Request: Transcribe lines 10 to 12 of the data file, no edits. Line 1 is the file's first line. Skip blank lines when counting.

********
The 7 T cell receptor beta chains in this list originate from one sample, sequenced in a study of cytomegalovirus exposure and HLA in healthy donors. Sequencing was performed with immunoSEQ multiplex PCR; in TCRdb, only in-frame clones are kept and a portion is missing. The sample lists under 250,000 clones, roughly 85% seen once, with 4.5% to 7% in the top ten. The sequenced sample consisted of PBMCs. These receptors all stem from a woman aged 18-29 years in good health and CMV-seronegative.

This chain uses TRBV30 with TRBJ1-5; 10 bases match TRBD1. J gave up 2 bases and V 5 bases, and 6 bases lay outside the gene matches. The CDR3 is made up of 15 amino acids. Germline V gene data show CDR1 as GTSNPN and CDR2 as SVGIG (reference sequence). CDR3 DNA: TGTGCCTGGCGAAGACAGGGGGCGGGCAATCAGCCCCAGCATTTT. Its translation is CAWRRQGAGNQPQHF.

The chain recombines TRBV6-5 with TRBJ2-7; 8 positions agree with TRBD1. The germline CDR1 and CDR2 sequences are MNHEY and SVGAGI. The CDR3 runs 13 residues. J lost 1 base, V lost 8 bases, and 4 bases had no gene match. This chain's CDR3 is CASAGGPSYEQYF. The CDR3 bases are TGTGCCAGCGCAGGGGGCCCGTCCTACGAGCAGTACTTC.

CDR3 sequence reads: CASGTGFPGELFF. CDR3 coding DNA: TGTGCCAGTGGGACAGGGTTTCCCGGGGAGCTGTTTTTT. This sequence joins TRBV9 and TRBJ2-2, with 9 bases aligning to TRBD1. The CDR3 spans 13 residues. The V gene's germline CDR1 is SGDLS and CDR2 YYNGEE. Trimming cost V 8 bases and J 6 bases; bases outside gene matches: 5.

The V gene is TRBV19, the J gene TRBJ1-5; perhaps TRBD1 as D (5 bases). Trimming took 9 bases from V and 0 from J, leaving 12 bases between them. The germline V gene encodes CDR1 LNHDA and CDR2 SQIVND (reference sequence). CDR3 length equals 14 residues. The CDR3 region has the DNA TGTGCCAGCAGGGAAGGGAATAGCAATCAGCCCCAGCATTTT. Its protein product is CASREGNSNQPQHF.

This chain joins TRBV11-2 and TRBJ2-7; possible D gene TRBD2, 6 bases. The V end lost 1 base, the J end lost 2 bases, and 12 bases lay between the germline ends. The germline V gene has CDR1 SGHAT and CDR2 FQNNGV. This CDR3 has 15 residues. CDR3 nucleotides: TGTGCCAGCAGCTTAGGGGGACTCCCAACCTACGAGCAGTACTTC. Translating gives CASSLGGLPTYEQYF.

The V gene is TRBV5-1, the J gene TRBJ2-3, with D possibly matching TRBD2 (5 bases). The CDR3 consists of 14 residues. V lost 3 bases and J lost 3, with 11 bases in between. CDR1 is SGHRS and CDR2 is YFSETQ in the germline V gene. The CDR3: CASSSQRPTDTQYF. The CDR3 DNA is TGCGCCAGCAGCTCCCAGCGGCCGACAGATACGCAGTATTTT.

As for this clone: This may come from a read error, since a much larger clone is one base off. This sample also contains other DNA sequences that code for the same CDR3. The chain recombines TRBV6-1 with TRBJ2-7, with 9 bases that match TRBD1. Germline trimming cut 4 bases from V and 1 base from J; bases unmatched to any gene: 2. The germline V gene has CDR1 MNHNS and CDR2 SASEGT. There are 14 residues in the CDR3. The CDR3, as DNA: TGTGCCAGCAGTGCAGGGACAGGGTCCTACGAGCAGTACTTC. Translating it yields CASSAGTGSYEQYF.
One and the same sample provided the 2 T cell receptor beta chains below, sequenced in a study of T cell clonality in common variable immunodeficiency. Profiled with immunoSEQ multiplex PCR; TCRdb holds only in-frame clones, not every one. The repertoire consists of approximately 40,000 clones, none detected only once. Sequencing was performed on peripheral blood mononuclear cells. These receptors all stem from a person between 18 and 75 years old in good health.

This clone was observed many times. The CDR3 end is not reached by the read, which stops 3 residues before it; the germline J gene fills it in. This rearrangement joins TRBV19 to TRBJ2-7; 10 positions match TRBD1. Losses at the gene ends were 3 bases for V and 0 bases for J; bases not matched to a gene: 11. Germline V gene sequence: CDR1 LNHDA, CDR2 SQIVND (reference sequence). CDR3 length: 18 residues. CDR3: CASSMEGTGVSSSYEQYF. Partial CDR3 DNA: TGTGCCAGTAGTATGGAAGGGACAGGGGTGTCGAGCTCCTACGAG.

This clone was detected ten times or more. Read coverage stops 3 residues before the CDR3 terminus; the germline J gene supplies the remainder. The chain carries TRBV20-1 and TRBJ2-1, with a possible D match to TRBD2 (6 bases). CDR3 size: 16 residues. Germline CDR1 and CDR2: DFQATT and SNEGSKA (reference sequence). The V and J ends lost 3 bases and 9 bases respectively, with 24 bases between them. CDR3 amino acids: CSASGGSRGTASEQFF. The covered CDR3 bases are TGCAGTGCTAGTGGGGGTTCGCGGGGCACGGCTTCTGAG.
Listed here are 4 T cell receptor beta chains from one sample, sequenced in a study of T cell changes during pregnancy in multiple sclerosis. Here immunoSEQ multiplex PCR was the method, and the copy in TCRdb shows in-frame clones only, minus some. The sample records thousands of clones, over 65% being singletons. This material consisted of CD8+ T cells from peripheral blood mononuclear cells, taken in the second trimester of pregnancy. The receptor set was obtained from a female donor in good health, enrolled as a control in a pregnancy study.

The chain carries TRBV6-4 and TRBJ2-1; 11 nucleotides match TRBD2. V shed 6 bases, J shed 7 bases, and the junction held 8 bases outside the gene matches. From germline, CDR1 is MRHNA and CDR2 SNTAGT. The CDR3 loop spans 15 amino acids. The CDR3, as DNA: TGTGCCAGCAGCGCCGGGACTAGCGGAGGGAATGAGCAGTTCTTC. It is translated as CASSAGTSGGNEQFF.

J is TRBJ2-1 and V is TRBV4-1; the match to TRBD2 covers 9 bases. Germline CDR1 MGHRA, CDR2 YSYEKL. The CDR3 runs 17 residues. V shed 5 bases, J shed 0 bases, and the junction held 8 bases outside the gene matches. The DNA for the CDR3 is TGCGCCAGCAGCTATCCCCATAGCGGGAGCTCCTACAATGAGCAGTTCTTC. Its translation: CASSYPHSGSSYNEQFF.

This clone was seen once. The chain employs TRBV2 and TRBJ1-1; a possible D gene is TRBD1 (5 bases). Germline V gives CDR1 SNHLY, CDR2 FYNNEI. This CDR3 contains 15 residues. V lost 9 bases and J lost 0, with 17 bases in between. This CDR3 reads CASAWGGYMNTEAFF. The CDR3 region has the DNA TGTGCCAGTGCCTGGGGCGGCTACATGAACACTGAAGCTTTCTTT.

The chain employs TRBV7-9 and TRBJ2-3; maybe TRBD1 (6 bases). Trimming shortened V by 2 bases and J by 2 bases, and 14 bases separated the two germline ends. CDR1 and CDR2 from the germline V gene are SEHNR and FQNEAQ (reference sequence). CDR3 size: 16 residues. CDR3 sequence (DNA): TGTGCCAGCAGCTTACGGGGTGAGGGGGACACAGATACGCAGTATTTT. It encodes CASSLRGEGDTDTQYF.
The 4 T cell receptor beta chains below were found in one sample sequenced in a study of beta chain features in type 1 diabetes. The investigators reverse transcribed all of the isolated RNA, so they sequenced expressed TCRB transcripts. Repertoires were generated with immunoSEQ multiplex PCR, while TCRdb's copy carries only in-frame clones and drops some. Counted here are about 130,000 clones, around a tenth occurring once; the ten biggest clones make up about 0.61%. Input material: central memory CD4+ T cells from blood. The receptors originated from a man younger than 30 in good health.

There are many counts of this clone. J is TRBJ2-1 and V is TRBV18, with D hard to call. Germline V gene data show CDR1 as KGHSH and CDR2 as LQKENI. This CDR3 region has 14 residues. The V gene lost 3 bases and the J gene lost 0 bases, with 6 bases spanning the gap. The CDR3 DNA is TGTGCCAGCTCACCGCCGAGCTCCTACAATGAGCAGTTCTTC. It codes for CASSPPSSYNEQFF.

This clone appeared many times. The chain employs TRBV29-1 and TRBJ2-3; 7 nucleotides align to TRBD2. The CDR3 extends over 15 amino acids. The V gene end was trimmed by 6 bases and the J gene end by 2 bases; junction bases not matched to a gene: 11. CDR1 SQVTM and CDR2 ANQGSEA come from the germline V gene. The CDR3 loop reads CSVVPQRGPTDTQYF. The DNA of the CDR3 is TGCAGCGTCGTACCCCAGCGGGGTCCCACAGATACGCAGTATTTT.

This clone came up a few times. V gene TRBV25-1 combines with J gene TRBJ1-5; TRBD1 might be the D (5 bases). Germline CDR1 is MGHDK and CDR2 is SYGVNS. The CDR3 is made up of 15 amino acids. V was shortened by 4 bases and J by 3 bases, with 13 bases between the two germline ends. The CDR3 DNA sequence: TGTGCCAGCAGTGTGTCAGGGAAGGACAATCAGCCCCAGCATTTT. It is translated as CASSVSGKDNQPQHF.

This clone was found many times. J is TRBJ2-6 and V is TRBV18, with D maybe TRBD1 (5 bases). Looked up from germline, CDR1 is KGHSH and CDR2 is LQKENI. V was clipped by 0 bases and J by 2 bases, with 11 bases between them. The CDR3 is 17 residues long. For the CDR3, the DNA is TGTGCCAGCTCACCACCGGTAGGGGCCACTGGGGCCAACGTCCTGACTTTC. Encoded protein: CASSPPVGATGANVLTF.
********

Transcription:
This clone was observed many times. The CDR3 end is not reached by the read, which stops 3 residues before it; the germline J gene fills it in. This rearrangement joins TRBV19 to TRBJ2-7; 10 positions match TRBD1. Losses at the gene ends were 3 bases for V and 0 bases for J; bases not matched to a gene: 11. Germline V gene sequence: CDR1 LNHDA, CDR2 SQIVND (reference sequence). CDR3 length: 18 residues. CDR3: CASSMEGTGVSSSYEQYF. Partial CDR3 DNA: TGTGCCAGTAGTATGGAAGGGACAGGGGTGTCGAGCTCCTACGAG.

This clone was detected ten times or more. Read coverage stops 3 residues before the CDR3 terminus; the germline J gene supplies the remainder. The chain carries TRBV20-1 and TRBJ2-1, with a possible D match to TRBD2 (6 bases). CDR3 size: 16 residues. Germline CDR1 and CDR2: DFQATT and SNEGSKA (reference sequence). The V and J ends lost 3 bases and 9 bases respectively, with 24 bases between them. CDR3 amino acids: CSASGGSRGTASEQFF. The covered CDR3 bases are TGCAGTGCTAGTGGGGGTTCGCGGGGCACGGCTTCTGAG.
Listed here are 4 T cell receptor beta chains from one sample, sequenced in a study of T cell changes during pregnancy in multiple sclerosis. Here immunoSEQ multiplex PCR was the method, and the copy in TCRdb shows in-frame clones only, minus some. The sample records thousands of clones, over 65% being singletons. This material consisted of CD8+ T cells from peripheral blood mononuclear cells, taken in the second trimester of pregnancy. The receptor set was obtained from a female donor in good health, enrolled as a control in a pregnancy study.